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Breakthrough research reveals what happens when we pass out

[Nov. 2, 2023: Staff Writer, The Brighter Side of News]


A patient has become the first person ever to receive a single brain implant, designed to manage both epilepsy-induced seizures and OCD.(CREDIT: Oregon Health & Science University)


In the realm of human physiology, nearly 40% of individuals experience a startling and often alarming interruption: syncope. Known colloquially as fainting, this transient loss of consciousness can be prompted by a multitude of triggers—pain, fear, excessive heat, hyperventilation, and more.


It's not only a common occurrence but also a frequent cause of emergency room visits, casting a shadow of concern over its unpredictability and the underlying mechanisms that remain, for the most part, enigmatic.


 
 

However, a landmark report in the esteemed journal Nature has shed new light on this perplexing phenomenon. A team of researchers from the University of California San Diego, in collaboration with The Scripps Research Institute and other esteemed institutions, has taken a significant leap forward by identifying a genetic pathway between the heart and brain that is linked to fainting.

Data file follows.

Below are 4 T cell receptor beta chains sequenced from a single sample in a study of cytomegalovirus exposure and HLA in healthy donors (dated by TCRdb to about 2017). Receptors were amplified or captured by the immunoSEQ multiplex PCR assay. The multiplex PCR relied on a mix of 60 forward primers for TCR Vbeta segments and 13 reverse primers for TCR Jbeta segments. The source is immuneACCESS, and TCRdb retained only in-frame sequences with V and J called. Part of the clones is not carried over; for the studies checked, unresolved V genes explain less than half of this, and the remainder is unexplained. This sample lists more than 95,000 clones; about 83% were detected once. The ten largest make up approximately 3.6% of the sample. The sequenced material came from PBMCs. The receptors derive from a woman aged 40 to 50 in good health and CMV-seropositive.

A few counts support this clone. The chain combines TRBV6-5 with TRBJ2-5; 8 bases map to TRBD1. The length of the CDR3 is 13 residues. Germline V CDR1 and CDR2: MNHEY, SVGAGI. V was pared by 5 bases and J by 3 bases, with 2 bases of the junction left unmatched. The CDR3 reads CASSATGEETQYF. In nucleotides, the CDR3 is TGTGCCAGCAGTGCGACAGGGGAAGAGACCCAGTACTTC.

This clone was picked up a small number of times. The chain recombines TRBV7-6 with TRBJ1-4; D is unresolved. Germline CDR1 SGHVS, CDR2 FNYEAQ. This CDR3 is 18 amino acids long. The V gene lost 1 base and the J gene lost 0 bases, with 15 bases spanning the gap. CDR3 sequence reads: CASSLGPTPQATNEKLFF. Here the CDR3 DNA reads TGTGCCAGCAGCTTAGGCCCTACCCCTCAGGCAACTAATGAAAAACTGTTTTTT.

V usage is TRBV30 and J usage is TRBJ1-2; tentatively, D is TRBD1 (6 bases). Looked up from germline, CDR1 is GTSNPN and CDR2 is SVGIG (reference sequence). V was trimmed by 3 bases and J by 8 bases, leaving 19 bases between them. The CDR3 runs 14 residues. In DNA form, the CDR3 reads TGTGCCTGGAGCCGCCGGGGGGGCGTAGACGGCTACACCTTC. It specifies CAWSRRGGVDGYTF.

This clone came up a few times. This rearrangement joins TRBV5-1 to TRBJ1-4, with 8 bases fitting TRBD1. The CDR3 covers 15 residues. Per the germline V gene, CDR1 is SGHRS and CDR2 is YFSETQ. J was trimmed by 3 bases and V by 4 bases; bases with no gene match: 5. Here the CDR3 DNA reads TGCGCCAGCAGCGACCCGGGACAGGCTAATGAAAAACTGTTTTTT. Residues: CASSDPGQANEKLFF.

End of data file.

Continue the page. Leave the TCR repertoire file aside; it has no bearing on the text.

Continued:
This study is not merely an academic exercise; it represents a seismic shift in how scientists view the heart's role in our nervous system. Traditionally, the heart was considered a mere follower, dutifully beating to the rhythm set by the brain's commands.


 

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The UC San Diego team, however, flipped this notion on its head, treating the heart as a sensory organ in its own right, capable of sending vital signals back to the brain, potentially influencing its function.


"What we are finding is that the heart also sends signals back to the brain, which can change brain function," remarked Assistant Professor Vineet Augustine of the School of Biological Sciences, the senior author of the study. Augustine, with an interdisciplinary approach, is probing the neural connections between the heart and brain, which could have far-reaching implications for understanding and treating a range of psychiatric and neurological disorders.


 
 

This pioneering research revolves around the Bezold-Jarisch reflex (BJR), a cardiac reflex described as far back as 1867, known for causing a decrease in heart rate, blood pressure, and breathing—symptoms frequently associated with fainting. Despite the suspicion that BJR was connected to syncope, the neural pathways involved were shrouded in obscurity, until now.


An image of a heart labeled by vagal sensory neurons. In a new study published in the journal Nature, UC San Diego researchers and their colleagues found that these neurons trigger fainting, laying a foundation for addressing fainting-related disorders. (Credit: Augustine Lab, UC San Diego)


The researchers homed in on the genetic makeup of a cluster of sensory neurons within the nodose ganglia, integral to the vagus nerves that facilitate communication between the brain and visceral organs, including the heart. The key players turned out to be vagal sensory neurons (VSNs) that express the neuropeptide Y receptor Y2 (NPY2R), firmly connecting them to the BJR's well-documented responses.